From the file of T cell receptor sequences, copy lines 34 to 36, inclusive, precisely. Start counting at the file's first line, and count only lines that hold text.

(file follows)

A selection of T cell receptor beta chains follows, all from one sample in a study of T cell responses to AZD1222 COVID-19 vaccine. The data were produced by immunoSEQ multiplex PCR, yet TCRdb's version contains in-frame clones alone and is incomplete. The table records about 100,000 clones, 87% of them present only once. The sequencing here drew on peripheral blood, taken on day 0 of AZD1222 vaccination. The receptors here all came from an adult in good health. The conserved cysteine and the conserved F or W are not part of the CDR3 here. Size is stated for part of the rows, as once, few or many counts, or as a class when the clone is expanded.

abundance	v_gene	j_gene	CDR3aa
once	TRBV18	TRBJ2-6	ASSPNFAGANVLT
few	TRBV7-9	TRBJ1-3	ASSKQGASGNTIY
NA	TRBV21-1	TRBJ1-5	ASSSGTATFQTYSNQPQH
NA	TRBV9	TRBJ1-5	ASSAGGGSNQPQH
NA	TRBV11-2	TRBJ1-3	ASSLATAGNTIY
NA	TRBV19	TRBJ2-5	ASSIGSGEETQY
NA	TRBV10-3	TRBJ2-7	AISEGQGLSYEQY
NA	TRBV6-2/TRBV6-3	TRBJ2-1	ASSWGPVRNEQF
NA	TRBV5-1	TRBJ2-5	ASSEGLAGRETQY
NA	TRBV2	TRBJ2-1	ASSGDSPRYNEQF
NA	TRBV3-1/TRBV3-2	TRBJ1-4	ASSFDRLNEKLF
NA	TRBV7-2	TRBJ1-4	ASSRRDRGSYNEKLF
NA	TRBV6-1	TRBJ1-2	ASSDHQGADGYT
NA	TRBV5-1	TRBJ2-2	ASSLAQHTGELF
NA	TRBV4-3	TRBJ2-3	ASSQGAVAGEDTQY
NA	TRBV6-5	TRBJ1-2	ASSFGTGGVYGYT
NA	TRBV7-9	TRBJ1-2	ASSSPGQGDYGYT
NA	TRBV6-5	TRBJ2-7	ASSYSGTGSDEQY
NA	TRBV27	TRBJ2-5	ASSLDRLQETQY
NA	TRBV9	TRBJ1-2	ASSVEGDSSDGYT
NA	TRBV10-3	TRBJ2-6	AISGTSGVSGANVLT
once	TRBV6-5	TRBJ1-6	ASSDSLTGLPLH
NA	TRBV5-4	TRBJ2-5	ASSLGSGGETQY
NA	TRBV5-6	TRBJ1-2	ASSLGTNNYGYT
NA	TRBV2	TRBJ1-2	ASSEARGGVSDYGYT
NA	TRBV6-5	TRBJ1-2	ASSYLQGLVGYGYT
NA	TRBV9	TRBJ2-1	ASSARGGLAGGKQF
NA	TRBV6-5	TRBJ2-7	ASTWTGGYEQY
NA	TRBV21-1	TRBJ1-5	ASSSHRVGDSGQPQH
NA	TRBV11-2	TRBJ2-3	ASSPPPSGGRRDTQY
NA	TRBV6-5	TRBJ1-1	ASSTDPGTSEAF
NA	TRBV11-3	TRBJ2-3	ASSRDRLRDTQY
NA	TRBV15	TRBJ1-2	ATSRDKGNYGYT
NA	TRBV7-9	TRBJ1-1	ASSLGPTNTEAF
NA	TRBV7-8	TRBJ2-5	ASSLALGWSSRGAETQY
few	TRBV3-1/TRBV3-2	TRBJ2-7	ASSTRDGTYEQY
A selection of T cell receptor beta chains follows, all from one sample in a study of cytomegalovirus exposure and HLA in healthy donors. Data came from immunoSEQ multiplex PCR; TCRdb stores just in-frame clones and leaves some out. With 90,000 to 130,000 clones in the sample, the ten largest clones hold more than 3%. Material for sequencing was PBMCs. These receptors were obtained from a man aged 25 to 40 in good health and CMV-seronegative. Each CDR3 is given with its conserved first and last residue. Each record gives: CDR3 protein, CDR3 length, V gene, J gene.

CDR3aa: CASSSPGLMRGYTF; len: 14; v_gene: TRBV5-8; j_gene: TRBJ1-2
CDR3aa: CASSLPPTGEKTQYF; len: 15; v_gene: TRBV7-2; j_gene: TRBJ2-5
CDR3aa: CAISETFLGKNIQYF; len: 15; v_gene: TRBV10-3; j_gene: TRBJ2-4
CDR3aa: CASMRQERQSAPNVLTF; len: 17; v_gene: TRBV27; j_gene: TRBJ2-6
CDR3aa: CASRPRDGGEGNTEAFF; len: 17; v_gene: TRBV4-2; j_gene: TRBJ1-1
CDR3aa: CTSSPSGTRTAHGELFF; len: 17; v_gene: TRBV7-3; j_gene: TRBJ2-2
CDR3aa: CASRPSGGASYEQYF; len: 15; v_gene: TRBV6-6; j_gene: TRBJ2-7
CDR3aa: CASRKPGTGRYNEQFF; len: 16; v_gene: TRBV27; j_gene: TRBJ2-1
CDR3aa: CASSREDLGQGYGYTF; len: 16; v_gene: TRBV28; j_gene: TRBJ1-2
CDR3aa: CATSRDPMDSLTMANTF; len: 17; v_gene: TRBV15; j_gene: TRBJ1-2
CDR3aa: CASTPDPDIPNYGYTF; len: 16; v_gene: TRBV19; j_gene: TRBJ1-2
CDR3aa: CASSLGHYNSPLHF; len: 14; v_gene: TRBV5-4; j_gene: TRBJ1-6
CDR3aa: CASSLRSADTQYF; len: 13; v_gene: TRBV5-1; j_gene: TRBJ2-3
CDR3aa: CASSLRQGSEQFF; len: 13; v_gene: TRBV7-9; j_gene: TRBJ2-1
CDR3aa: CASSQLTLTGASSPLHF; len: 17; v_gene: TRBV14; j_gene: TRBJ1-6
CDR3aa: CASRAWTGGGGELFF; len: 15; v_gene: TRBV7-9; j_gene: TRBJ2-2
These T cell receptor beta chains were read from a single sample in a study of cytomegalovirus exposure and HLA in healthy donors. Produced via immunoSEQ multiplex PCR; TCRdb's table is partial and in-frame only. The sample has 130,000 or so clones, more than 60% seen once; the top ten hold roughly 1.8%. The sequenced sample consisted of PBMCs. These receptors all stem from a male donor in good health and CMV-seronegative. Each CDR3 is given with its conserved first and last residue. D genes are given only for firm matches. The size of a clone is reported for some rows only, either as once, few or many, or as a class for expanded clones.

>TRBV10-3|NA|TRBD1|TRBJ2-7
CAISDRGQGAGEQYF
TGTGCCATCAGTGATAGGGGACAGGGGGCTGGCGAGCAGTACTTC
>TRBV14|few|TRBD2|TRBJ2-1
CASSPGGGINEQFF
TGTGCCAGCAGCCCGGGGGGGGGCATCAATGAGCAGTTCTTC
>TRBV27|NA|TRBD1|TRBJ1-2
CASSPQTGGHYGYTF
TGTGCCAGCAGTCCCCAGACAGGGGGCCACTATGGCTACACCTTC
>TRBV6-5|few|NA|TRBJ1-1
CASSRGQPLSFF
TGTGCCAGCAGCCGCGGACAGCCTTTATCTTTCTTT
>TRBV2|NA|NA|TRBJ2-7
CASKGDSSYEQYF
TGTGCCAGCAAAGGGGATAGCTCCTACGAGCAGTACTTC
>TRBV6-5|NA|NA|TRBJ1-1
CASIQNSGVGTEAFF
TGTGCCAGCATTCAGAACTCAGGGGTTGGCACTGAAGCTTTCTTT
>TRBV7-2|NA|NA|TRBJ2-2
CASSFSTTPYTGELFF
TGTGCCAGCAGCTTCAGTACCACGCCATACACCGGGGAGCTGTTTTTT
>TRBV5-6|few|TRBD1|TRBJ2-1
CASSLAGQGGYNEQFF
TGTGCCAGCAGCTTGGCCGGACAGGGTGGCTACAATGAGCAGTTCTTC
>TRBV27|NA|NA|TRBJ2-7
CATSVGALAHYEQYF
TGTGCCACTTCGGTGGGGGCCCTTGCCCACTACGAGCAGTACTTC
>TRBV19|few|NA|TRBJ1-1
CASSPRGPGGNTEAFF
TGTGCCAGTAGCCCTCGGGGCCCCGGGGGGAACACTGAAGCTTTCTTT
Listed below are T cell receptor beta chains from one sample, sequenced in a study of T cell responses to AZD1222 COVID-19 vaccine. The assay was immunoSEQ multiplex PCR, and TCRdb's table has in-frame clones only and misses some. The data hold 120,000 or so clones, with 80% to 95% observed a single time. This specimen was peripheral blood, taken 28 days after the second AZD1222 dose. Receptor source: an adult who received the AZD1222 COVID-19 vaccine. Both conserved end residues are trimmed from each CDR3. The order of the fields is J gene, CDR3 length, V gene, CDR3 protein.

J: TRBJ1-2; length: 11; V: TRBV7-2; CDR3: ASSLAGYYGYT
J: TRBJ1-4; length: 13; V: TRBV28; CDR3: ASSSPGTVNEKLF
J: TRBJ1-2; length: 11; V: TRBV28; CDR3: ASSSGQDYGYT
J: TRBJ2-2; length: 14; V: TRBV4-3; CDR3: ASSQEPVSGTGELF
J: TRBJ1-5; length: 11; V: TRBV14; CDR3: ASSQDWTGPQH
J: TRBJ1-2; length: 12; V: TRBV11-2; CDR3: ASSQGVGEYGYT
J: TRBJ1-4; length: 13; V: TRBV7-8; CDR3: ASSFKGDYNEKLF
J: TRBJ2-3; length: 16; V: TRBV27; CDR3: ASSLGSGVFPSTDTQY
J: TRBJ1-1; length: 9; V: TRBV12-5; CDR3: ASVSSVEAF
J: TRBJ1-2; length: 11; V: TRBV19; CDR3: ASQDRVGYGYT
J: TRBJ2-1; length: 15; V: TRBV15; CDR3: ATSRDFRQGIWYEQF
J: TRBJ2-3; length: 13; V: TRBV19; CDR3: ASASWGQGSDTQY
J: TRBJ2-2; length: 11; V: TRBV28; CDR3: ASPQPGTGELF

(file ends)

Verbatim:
NA	TRBV11-3	TRBJ2-3	ASSRDRLRDTQY
NA	TRBV15	TRBJ1-2	ATSRDKGNYGYT
NA	TRBV7-9	TRBJ1-1	ASSLGPTNTEAF